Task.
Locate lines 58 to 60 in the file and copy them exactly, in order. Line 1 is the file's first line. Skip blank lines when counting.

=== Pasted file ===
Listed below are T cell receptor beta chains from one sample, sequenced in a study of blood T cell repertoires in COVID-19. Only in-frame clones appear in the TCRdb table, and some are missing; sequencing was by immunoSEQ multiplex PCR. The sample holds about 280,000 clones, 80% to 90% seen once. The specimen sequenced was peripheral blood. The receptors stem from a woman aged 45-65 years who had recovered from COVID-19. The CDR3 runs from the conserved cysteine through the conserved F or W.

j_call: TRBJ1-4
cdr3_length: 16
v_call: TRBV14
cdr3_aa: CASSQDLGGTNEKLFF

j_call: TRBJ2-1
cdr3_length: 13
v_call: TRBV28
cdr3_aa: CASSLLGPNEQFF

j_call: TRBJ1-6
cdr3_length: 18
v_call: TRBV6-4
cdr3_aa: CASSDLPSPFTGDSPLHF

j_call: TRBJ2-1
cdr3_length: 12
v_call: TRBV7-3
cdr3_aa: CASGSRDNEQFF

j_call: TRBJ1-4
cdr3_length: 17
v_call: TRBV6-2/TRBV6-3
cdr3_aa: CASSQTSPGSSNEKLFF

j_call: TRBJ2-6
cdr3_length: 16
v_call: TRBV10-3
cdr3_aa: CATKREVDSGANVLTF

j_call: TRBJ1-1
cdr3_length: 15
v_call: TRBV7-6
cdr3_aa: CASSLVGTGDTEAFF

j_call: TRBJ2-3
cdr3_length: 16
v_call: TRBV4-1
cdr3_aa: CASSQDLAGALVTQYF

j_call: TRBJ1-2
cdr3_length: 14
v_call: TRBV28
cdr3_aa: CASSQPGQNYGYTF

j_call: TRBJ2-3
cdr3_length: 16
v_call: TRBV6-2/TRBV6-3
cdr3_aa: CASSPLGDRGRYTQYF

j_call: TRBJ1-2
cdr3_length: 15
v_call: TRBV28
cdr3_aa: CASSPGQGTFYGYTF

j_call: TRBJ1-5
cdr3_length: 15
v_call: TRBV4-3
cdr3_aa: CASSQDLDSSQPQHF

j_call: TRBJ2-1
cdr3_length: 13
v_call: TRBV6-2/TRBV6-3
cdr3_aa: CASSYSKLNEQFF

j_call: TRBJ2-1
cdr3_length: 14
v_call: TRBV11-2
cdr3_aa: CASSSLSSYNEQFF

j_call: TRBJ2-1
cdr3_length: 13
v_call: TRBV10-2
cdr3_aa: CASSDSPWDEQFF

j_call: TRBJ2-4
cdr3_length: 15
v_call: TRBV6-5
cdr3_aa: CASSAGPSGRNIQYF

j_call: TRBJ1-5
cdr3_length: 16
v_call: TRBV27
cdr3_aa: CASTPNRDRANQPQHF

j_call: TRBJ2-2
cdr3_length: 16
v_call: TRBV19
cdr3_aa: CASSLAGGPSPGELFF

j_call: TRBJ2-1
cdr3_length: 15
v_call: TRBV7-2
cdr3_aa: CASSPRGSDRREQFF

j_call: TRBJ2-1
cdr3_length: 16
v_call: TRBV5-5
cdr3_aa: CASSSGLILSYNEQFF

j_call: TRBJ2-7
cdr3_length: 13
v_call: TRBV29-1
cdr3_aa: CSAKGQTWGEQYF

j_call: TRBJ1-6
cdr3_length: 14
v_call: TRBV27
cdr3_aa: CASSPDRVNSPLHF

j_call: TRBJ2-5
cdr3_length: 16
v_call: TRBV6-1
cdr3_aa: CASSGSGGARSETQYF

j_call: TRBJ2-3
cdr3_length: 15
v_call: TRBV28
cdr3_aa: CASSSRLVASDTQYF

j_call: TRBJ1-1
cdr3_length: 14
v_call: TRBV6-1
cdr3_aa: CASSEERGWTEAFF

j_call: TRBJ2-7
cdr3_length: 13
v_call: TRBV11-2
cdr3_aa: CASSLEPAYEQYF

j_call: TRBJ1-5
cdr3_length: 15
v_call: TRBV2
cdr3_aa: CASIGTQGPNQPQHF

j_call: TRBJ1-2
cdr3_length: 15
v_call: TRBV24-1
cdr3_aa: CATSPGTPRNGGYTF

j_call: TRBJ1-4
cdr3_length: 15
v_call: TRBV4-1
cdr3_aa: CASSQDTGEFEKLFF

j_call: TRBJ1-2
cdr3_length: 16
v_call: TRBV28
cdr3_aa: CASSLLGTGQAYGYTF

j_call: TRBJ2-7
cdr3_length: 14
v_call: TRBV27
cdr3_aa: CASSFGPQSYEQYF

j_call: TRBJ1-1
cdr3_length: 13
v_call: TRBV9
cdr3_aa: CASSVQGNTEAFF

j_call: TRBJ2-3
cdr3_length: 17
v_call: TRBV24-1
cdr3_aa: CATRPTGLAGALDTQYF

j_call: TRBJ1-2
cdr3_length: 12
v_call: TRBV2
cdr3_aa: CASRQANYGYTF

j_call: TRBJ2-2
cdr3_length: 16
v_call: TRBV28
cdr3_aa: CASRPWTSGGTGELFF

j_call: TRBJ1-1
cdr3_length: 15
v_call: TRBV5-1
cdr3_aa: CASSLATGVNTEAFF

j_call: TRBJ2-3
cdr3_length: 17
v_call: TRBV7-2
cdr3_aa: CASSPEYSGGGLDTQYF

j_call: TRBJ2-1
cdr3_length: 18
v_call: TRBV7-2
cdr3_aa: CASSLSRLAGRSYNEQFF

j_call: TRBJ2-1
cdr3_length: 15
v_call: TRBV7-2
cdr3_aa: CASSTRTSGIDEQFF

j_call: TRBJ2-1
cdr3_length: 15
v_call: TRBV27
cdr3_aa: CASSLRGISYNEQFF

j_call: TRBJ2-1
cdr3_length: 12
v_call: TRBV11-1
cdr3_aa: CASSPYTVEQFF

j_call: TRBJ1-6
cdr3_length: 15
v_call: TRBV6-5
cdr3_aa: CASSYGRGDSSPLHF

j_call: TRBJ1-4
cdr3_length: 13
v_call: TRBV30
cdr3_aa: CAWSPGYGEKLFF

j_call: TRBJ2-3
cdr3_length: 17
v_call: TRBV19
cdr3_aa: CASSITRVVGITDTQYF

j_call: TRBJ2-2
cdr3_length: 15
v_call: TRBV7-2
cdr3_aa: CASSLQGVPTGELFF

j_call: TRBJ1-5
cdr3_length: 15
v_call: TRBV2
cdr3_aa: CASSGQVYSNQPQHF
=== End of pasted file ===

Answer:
j_call: TRBJ2-1
cdr3_length: 13
v_call: TRBV10-2